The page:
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Article

Adverse Mentions, Negative Sentiment, and Emotions in COVID-19 Vaccine Tweets and Their Association with Vaccination Uptake: Global Comparison of 192 Countries

School of Journalism and Mass Communications, College of Information and Communications, University of South Carolina, Columbia, SC 29208, USA
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Author to whom correspondence should be addressed.
Academic Editor: Alessandra Casuccio
Vaccines 2022, 10(5), 735; https://doi.org/10.3390/vaccines10050735
Received: 19 April 2022 / Revised: 3 May 2022 / Accepted: 6 May 2022 / Published: 8 May 2022
Background: Many countries show low COVID-19 vaccination rates despite high levels of readiness and delivery of vaccines. The public’s misperceptions, hesitancy, and negative emotions toward vaccines are psychological factors discouraging vaccination. At the individual level, studies have revealed negative perceptual/behavioral outcomes of COVID-19 information exposure via social media where misinformation and vaccine fear flood. Objective: This study extends research context to the global level and investigates social media discourse on the COVID-19 vaccine and its association with vaccination rates of 192 countries in the world. Methods: COVID-19 vaccine tweets were compared by country in terms of (1) the number per million Twitter users, (2) mentions of adverse events—death, side-effects, blood clots, (3) negative sentiment (vs. positive), and (4) fear, sadness, or anger emotions (vs. joy). Artificial intelligence (AI) was adopted to classify sentiment and emotions. Such tweets and covariates (COVID-19 morbidity and mortality rates, GDP, population size and density, literacy rate, democracy index, institutional quality, human development index) were tested as predictors of vaccination rates in countries. Results: Over 21.3 million COVID-19 vaccine tweets posted between November 2020 and August 2021 worldwide were included in our analysis. The global average of COVID-19 vaccine tweets mentioning adverse events was 2% for ‘death’, 1.15% for ‘side-effects’, and 0.80% for ‘blood clots’. Negative sentiment appeared 1.90 times more frequently than positive sentiment. Fear, anger, or sadness appeared 0.70 times less frequently than joy. The mention of ‘side-effects’ and fear/sadness/anger emotions appeared as significant predictors of vaccination rates, along with the human development index. Conclusions: Our findings indicate that global efforts to combat misinformation, address negative emotions, and promote positive languages surrounding COVID-19 vaccination on social media may help increase global vaccination uptakes. View Full-Text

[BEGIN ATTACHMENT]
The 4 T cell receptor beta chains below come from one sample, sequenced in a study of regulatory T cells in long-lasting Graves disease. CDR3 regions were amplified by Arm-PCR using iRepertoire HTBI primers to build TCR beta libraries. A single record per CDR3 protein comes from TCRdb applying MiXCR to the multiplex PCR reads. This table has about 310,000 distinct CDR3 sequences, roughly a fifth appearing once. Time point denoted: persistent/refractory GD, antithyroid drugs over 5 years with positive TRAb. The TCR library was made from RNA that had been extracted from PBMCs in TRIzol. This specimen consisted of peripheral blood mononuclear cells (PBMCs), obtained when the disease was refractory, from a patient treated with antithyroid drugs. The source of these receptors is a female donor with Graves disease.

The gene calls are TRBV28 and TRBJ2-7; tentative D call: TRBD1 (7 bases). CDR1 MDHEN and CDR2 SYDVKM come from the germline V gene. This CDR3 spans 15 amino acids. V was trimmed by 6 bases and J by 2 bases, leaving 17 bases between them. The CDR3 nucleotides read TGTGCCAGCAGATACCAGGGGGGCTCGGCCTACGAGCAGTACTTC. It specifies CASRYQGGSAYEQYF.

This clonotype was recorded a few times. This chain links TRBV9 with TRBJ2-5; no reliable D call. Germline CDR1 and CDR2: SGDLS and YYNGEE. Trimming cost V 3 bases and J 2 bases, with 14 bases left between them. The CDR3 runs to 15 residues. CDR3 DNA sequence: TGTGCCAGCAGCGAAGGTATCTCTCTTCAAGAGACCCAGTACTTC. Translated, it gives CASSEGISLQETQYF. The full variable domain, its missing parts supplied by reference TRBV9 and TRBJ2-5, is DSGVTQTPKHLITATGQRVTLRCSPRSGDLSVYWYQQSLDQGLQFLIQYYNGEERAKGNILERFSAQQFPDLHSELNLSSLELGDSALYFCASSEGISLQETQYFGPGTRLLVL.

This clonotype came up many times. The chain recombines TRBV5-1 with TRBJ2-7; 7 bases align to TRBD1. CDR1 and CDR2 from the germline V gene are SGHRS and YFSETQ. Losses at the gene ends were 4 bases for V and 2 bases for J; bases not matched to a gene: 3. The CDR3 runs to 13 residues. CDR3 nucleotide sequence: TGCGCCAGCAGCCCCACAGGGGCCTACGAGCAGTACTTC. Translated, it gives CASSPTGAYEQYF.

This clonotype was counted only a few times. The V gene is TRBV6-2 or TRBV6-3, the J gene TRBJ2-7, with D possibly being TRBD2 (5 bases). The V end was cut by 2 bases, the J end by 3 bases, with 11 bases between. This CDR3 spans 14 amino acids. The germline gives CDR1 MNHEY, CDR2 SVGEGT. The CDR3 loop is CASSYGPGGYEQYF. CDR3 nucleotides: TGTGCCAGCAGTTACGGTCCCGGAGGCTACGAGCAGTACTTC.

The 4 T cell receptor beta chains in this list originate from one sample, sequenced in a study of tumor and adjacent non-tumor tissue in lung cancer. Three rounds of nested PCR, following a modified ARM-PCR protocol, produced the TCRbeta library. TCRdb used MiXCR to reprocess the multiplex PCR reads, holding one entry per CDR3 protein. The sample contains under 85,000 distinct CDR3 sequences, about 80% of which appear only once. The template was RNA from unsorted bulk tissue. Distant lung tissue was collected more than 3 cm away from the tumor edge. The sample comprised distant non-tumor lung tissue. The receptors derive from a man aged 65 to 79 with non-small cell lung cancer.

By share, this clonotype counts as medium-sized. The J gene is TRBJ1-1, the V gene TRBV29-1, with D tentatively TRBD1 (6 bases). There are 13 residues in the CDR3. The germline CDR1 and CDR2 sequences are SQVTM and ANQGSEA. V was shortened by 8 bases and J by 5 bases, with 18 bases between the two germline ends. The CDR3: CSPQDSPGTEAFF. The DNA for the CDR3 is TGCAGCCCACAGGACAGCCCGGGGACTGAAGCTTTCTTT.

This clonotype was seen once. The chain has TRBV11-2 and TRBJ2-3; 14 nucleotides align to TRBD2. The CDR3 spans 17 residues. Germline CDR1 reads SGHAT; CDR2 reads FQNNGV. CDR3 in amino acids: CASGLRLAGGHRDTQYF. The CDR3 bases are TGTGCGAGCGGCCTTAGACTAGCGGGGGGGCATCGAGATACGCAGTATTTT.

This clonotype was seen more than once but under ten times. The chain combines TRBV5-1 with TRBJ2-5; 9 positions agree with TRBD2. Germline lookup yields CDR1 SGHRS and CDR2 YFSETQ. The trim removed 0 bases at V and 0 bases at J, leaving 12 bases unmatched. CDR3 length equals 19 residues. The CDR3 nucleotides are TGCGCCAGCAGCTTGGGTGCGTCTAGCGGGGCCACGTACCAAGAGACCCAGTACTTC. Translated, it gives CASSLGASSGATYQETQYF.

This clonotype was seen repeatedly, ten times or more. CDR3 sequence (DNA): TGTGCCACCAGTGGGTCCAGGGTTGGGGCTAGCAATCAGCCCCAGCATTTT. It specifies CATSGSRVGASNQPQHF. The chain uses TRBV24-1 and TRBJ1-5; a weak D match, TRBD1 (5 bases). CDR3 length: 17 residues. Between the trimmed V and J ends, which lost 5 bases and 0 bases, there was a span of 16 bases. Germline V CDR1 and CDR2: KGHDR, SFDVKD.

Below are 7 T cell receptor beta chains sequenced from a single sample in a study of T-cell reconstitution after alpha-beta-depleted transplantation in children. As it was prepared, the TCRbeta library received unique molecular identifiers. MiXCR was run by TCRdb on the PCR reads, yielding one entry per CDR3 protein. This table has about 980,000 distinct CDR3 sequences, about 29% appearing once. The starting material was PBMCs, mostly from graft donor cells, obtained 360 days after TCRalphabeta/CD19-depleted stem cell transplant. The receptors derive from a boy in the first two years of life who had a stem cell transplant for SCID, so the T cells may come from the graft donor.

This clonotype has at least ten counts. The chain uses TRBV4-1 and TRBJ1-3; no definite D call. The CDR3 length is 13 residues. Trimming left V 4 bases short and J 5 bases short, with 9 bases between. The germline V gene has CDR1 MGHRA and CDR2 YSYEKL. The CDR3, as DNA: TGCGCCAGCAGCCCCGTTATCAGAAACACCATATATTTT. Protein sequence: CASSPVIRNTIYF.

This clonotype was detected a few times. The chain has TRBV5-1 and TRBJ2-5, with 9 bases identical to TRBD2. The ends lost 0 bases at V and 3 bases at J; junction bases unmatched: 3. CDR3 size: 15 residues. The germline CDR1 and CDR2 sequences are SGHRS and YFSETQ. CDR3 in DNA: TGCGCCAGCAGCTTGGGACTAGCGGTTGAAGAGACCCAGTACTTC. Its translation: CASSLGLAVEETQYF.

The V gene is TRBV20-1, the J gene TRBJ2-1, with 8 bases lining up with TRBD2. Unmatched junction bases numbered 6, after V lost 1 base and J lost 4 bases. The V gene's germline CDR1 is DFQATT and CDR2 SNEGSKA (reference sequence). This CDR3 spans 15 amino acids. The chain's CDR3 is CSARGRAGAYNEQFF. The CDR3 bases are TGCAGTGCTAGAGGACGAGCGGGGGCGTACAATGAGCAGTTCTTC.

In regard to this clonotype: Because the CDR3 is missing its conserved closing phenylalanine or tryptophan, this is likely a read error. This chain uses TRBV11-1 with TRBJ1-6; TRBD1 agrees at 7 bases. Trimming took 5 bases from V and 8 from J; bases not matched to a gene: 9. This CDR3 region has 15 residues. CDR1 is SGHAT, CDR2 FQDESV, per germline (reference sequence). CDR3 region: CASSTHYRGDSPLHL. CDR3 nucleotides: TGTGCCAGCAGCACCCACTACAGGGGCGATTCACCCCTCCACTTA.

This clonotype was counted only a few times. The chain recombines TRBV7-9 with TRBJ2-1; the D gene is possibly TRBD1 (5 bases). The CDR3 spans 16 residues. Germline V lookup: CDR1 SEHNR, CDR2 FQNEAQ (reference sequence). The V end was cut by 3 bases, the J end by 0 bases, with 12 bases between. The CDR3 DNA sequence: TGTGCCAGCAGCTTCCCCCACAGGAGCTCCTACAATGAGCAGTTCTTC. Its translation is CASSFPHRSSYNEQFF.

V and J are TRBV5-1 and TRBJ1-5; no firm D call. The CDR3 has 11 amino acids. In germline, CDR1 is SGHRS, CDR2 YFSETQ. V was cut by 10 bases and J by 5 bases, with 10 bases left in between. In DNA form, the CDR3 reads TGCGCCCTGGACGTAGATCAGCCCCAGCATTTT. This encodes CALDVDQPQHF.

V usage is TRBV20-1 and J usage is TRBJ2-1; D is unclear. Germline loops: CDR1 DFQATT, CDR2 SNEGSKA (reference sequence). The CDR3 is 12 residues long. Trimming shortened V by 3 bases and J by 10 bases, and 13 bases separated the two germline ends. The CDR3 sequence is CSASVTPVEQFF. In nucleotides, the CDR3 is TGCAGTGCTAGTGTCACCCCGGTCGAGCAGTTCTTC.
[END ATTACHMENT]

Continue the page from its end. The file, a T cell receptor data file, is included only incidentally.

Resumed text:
Keywords: COVID-19; infodemic; vaccine; adverse events; side-effect; sentiment; emotions; social media; Twitter; artificial intelligence (AI); country; global; multinational COVID-19; infodemic; vaccine; adverse events; side-effect; sentiment; emotions; social media; Twitter; artificial intelligence (AI); country; global; multinational
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MDPI and ACS Style

Jun, J.; Zain, A.; Chen, Y.; Kim, S.-H. Adverse Mentions, Negative Sentiment, and Emotions in COVID-19 Vaccine Tweets and Their Association with Vaccination Uptake: Global Comparison of 192 Countries. Vaccines 2022, 10, 735. https://doi.org/10.3390/vaccines10050735

AMA Style

Jun J, Zain A, Chen Y, Kim S-H. Adverse Mentions, Negative Sentiment, and Emotions in COVID-19 Vaccine Tweets and Their Association with Vaccination Uptake: Global Comparison of 192 Countries. Vaccines. 2022; 10(5):735. https://doi.org/10.3390/vaccines10050735

Chicago/Turabian Style

Jun, Jungmi, Ali Zain, Yingying Chen, and Sei-Hill Kim. 2022. "Adverse Mentions, Negative Sentiment, and Emotions in COVID-19 Vaccine Tweets and Their Association with Vaccination Uptake: Global Comparison of 192 Countries" Vaccines 10, no. 5: 735. https://doi.org/10.3390/vaccines10050735

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